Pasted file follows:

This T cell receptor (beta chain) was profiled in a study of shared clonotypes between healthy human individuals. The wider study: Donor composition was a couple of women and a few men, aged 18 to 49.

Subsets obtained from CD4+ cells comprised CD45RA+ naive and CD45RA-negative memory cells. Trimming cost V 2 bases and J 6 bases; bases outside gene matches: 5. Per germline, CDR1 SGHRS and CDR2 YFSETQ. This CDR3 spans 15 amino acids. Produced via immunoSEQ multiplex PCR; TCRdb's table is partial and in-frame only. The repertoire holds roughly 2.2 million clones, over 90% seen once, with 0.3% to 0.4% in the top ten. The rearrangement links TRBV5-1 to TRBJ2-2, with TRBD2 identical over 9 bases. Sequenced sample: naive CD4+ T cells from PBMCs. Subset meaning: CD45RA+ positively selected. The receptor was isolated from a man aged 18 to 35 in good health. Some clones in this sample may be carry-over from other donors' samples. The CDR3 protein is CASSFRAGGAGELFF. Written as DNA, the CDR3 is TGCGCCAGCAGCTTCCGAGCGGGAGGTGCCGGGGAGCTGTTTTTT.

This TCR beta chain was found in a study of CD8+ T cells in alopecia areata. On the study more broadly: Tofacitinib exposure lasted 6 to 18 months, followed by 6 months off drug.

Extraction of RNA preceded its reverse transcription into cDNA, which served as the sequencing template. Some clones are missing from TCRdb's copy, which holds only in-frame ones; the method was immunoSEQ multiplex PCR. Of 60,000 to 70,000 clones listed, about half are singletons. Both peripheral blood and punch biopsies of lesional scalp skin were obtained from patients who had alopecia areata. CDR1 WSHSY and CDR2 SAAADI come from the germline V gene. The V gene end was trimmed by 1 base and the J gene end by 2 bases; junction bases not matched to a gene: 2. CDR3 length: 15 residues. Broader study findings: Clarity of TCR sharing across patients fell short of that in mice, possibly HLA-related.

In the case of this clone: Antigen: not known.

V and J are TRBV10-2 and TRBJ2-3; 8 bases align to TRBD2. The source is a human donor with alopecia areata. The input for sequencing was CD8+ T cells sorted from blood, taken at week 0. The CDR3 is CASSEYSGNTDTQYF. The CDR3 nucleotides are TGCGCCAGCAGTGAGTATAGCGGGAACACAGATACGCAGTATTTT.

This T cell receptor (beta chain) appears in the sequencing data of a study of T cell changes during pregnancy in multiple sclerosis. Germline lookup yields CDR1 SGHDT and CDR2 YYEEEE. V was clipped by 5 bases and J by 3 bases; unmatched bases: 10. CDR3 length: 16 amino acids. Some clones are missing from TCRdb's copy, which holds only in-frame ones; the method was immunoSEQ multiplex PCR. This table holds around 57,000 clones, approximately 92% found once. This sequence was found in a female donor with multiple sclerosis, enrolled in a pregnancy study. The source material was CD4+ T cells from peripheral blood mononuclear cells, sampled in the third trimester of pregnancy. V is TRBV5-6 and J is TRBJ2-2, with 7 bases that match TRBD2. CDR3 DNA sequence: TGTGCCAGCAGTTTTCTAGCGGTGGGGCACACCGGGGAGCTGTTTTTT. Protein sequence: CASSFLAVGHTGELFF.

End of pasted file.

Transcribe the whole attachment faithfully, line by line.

This T cell receptor (beta chain) was profiled in a study of shared clonotypes between healthy human individuals. The wider study: Donor composition was a couple of women and a few men, aged 18 to 49.

Subsets obtained from CD4+ cells comprised CD45RA+ naive and CD45RA-negative memory cells. Trimming cost V 2 bases and J 6 bases; bases outside gene matches: 5. Per germline, CDR1 SGHRS and CDR2 YFSETQ. This CDR3 spans 15 amino acids. Produced via immunoSEQ multiplex PCR; TCRdb's table is partial and in-frame only. The repertoire holds roughly 2.2 million clones, over 90% seen once, with 0.3% to 0.4% in the top ten. The rearrangement links TRBV5-1 to TRBJ2-2, with TRBD2 identical over 9 bases. Sequenced sample: naive CD4+ T cells from PBMCs. Subset meaning: CD45RA+ positively selected. The receptor was isolated from a man aged 18 to 35 in good health. Some clones in this sample may be carry-over from other donors' samples. The CDR3 protein is CASSFRAGGAGELFF. Written as DNA, the CDR3 is TGCGCCAGCAGCTTCCGAGCGGGAGGTGCCGGGGAGCTGTTTTTT.

This TCR beta chain was found in a study of CD8+ T cells in alopecia areata. On the study more broadly: Tofacitinib exposure lasted 6 to 18 months, followed by 6 months off drug.

Extraction of RNA preceded its reverse transcription into cDNA, which served as the sequencing template. Some clones are missing from TCRdb's copy, which holds only in-frame ones; the method was immunoSEQ multiplex PCR. Of 60,000 to 70,000 clones listed, about half are singletons. Both peripheral blood and punch biopsies of lesional scalp skin were obtained from patients who had alopecia areata. CDR1 WSHSY and CDR2 SAAADI come from the germline V gene. The V gene end was trimmed by 1 base and the J gene end by 2 bases; junction bases not matched to a gene: 2. CDR3 length: 15 residues. Broader study findings: Clarity of TCR sharing across patients fell short of that in mice, possibly HLA-related.

In the case of this clone: Antigen: not known.

V and J are TRBV10-2 and TRBJ2-3; 8 bases align to TRBD2. The source is a human donor with alopecia areata. The input for sequencing was CD8+ T cells sorted from blood, taken at week 0. The CDR3 is CASSEYSGNTDTQYF. The CDR3 nucleotides are TGCGCCAGCAGTGAGTATAGCGGGAACACAGATACGCAGTATTTT.

This T cell receptor (beta chain) appears in the sequencing data of a study of T cell changes during pregnancy in multiple sclerosis. Germline lookup yields CDR1 SGHDT and CDR2 YYEEEE. V was clipped by 5 bases and J by 3 bases; unmatched bases: 10. CDR3 length: 16 amino acids. Some clones are missing from TCRdb's copy, which holds only in-frame ones; the method was immunoSEQ multiplex PCR. This table holds around 57,000 clones, approximately 92% found once. This sequence was found in a female donor with multiple sclerosis, enrolled in a pregnancy study. The source material was CD4+ T cells from peripheral blood mononuclear cells, sampled in the third trimester of pregnancy. V is TRBV5-6 and J is TRBJ2-2, with 7 bases that match TRBD2. CDR3 DNA sequence: TGTGCCAGCAGTTTTCTAGCGGTGGGGCACACCGGGGAGCTGTTTTTT. Protein sequence: CASSFLAVGHTGELFF.